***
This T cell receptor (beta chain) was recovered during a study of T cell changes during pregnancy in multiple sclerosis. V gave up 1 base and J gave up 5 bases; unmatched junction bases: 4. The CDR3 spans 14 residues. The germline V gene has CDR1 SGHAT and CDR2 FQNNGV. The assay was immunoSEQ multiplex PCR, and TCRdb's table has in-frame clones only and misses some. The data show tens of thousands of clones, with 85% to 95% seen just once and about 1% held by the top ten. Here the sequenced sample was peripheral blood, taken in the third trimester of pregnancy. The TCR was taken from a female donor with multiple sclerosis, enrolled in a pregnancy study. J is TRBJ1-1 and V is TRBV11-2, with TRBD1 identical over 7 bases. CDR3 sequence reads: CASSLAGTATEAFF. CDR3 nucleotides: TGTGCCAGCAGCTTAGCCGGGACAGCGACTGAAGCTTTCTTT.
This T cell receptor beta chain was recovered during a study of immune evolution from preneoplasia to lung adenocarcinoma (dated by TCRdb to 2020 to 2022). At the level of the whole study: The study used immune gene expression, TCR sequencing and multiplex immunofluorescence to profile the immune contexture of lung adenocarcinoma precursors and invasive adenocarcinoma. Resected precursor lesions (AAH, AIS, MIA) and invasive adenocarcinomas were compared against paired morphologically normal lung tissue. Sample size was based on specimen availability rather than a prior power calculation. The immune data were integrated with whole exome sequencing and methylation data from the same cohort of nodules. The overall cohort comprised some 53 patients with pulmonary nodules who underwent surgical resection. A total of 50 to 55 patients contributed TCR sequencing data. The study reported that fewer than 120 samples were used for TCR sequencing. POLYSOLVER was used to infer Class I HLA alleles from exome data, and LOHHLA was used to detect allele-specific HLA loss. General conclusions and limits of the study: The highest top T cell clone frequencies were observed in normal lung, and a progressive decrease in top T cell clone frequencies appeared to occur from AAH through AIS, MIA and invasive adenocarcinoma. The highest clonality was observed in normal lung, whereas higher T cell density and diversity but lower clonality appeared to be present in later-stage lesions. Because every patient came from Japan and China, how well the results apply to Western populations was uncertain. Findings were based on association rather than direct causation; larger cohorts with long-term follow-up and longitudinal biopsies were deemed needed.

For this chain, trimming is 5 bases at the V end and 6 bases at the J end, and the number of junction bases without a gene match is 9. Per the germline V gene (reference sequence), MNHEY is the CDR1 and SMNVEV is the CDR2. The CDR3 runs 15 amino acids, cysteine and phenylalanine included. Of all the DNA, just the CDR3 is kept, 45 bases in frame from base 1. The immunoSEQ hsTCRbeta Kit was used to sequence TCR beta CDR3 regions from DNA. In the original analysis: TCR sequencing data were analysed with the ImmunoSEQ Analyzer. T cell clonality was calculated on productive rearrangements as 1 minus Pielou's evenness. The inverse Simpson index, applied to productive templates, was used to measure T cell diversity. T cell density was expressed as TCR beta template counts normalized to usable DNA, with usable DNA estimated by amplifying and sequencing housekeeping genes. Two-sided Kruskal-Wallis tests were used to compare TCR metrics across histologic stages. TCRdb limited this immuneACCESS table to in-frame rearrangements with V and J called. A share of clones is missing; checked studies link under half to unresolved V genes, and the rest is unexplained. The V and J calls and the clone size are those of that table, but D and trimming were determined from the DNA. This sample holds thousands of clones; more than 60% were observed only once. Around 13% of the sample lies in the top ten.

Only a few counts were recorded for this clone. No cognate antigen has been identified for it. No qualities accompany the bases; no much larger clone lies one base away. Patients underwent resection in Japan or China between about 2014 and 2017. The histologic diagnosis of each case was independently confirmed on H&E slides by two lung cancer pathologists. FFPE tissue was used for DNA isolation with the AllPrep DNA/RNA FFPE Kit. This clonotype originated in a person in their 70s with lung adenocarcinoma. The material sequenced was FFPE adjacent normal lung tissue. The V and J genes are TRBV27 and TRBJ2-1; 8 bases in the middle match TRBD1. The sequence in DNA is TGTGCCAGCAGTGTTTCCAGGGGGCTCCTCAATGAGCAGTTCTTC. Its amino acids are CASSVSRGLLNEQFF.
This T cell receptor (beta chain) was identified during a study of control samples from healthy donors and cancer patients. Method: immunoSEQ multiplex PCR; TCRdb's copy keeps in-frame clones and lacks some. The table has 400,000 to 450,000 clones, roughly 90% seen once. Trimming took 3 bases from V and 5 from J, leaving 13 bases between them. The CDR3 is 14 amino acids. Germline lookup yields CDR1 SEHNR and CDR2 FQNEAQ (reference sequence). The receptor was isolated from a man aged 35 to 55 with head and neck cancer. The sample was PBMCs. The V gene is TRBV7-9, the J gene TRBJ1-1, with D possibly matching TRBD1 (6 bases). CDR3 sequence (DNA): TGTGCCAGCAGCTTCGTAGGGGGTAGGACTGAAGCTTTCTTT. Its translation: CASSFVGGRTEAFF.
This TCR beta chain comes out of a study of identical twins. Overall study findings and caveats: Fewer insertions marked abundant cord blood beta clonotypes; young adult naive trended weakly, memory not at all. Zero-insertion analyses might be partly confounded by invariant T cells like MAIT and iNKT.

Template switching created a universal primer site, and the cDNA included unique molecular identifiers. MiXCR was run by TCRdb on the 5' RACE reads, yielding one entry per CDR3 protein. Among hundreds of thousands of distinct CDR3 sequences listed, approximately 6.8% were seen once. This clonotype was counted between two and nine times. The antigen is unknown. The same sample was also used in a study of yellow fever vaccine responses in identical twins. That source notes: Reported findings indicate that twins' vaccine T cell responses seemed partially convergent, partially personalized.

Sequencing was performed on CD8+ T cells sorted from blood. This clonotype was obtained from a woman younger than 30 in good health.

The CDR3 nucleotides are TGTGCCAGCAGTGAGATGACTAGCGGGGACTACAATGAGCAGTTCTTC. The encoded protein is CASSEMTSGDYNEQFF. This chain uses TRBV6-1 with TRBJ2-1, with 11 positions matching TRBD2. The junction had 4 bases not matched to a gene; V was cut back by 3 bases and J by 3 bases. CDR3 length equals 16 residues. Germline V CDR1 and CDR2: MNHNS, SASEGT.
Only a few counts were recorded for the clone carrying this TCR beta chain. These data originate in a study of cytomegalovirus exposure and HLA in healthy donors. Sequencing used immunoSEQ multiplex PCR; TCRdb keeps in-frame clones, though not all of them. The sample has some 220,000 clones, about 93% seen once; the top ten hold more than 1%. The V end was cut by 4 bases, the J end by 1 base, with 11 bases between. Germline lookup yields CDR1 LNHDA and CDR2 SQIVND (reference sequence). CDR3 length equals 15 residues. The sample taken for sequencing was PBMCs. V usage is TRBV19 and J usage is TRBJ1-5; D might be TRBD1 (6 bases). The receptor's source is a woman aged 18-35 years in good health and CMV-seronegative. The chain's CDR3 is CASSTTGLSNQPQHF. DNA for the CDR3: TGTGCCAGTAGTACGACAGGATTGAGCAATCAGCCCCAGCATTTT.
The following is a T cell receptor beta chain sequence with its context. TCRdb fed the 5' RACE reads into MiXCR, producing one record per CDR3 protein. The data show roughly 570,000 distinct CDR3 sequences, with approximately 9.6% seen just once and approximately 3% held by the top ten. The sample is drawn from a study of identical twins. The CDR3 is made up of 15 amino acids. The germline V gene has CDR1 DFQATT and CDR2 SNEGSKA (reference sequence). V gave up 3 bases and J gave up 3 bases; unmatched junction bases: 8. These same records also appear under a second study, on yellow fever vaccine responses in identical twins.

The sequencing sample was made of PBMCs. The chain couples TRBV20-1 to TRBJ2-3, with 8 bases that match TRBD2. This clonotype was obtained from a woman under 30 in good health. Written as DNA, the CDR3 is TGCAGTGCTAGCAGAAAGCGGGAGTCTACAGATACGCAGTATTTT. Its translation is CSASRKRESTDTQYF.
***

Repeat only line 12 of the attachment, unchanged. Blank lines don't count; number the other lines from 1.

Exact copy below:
The sequencing sample was made of PBMCs. The chain couples TRBV20-1 to TRBJ2-3, with 8 bases that match TRBD2. This clonotype was obtained from a woman under 30 in good health. Written as DNA, the CDR3 is TGCAGTGCTAGCAGAAAGCGGGAGTCTACAGATACGCAGTATTTT. Its translation is CSASRKRESTDTQYF.